Where in the World Have All the Strokes Gone?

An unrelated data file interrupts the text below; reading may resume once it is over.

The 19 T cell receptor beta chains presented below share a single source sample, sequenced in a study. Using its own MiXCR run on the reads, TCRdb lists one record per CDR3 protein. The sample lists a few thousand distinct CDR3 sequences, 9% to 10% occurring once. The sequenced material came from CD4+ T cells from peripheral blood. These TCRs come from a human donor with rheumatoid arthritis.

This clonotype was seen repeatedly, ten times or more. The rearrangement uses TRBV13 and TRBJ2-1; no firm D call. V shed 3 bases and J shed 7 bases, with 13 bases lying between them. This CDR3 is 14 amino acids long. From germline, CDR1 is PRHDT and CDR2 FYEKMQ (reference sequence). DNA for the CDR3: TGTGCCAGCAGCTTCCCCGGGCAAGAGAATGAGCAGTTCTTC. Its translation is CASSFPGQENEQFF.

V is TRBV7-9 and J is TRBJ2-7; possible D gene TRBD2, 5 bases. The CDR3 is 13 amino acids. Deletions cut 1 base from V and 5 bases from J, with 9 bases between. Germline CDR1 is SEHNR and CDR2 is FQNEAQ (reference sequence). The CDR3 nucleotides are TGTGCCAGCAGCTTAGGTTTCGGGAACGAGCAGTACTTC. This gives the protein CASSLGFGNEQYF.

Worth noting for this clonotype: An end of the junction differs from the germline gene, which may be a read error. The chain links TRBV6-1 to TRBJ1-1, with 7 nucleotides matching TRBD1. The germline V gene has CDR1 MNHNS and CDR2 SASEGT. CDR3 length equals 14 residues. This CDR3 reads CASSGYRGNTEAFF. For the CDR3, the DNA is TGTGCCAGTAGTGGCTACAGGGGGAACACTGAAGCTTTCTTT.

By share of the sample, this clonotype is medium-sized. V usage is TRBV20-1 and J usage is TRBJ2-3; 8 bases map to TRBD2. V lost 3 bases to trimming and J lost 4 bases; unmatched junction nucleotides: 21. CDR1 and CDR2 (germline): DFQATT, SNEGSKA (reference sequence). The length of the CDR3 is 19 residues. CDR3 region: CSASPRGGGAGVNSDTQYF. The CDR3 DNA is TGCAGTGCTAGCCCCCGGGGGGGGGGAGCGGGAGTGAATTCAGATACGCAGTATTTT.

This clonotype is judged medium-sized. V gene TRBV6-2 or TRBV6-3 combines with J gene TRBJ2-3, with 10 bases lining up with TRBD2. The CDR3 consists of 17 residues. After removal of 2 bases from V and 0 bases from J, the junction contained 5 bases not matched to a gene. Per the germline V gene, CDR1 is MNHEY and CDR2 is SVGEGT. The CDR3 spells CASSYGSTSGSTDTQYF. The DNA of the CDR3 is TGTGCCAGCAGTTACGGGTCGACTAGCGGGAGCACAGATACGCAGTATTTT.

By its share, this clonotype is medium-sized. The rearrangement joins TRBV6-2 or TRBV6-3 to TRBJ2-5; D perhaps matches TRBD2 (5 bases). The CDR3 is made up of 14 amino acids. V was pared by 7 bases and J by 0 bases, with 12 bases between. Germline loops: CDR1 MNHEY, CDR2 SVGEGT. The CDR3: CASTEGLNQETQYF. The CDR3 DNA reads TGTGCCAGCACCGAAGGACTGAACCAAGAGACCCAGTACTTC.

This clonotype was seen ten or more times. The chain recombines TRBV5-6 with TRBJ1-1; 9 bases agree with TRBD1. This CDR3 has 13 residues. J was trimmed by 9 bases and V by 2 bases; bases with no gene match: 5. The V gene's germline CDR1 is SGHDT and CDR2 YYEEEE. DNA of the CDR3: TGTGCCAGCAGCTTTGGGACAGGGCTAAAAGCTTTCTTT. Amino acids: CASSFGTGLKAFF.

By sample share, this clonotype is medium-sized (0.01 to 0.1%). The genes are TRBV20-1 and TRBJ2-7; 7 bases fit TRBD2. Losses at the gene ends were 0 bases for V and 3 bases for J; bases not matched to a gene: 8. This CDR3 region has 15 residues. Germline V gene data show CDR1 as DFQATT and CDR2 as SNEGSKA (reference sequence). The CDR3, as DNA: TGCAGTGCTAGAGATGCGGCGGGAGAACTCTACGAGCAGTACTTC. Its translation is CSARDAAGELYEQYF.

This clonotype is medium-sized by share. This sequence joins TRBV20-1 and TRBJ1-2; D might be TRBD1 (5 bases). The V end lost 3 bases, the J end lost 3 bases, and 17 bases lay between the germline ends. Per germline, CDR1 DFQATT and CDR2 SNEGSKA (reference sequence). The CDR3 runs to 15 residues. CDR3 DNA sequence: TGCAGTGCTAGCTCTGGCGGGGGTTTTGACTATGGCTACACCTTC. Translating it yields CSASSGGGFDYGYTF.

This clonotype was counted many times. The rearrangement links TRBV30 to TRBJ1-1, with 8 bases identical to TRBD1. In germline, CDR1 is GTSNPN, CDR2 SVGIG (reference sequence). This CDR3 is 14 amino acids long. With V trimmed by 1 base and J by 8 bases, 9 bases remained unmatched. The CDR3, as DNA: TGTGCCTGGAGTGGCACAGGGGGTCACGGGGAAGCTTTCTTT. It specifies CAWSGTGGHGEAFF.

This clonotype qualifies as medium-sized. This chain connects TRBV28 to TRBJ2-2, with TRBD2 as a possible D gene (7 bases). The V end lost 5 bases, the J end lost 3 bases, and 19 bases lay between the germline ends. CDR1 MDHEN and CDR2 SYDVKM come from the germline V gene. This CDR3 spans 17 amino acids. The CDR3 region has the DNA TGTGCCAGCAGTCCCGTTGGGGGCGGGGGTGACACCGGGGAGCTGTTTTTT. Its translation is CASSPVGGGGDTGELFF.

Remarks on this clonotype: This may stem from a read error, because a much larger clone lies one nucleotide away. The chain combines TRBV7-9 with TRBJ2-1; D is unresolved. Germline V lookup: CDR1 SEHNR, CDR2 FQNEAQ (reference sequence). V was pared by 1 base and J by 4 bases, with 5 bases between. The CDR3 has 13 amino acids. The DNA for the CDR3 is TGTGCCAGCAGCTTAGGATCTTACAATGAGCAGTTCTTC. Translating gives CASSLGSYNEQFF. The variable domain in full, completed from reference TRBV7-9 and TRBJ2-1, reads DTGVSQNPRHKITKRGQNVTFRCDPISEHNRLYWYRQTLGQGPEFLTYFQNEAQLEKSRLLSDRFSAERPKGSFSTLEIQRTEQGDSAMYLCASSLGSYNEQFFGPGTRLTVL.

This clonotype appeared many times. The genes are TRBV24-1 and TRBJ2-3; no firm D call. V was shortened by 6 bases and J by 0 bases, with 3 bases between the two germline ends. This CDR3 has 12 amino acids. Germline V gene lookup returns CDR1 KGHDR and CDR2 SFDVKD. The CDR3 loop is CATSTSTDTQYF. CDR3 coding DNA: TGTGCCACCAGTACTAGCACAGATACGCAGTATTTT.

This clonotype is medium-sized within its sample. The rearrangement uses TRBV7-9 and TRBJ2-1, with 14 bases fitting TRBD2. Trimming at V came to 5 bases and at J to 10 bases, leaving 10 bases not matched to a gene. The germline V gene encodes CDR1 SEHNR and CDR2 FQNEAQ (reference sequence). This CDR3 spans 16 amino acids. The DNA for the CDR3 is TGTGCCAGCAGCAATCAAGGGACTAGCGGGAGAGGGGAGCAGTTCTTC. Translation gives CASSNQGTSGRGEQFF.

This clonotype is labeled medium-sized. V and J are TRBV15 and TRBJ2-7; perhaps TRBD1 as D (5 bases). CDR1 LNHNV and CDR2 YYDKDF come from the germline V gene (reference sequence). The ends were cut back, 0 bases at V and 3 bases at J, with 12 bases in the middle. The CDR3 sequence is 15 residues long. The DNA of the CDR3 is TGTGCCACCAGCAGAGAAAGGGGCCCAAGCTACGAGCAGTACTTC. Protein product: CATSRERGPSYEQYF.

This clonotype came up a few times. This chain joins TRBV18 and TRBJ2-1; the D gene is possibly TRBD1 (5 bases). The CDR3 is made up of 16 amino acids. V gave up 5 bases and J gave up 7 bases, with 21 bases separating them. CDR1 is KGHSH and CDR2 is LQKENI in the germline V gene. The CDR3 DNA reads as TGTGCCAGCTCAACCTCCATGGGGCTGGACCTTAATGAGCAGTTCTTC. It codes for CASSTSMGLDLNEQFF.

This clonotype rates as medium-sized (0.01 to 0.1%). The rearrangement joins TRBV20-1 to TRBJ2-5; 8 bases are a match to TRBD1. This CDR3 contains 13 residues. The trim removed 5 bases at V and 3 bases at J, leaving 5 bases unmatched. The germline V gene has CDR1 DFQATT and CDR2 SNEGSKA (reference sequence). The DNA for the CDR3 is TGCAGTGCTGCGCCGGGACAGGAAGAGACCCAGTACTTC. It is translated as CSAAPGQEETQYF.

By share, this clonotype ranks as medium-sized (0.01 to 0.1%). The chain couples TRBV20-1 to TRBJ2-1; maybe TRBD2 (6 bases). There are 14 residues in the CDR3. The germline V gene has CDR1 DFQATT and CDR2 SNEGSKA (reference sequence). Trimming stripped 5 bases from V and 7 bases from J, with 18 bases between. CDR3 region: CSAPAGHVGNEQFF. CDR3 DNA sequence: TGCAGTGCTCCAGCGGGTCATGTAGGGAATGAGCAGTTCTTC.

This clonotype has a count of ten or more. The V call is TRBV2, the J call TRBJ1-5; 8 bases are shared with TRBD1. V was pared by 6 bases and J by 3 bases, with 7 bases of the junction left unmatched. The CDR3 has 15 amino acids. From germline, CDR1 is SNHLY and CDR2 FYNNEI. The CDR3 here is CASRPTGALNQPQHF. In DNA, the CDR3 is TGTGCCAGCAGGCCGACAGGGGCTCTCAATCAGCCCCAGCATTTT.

Globally, to date, there have been nearly 125 million confirmed cases of coronavirus disease 2019 (COVID-19) during this pandemic, including >2.7 million deaths, as reported to World Health Organization. Although the common symptoms of COVID-19 are cough, dyspnea, fever, chills, myalgia, anosmia, and ageusia, an increase in several neurologic manifestations, specifically ischemic and hemorrhagic stroke syndromes, has been recognized. Ischemic stroke related to COVID-19 may be secondary to thrombotic microangiopathy, vascular endotheliopathy, arterial dissection, or leukoencephalopathy of the posterior reversible encephalopathy type.1 Hemorrhagic stroke associated with COVID-19 may also be due to intracerebral hemorrhage, subarachnoid hemorrhage, or microbleeds.1 The incidence of stroke during the pandemic was predicted to increase due to the severe acute respiratory syndrome coronavirus 2 (SARS-CoV-2) virus link to both thrombotic and hemorrhagic risk potential.2 Paradoxically, stroke admissions to hospital appeared to decline during the pandemic, speculated to be due to a fear of infection, leading to patients with stroke refusing to call for emergency medical services.2 Scientists called for epidemiologic data to characterize and more clearly understand the effect of the COVID-19 pandemic on stroke care.2,3

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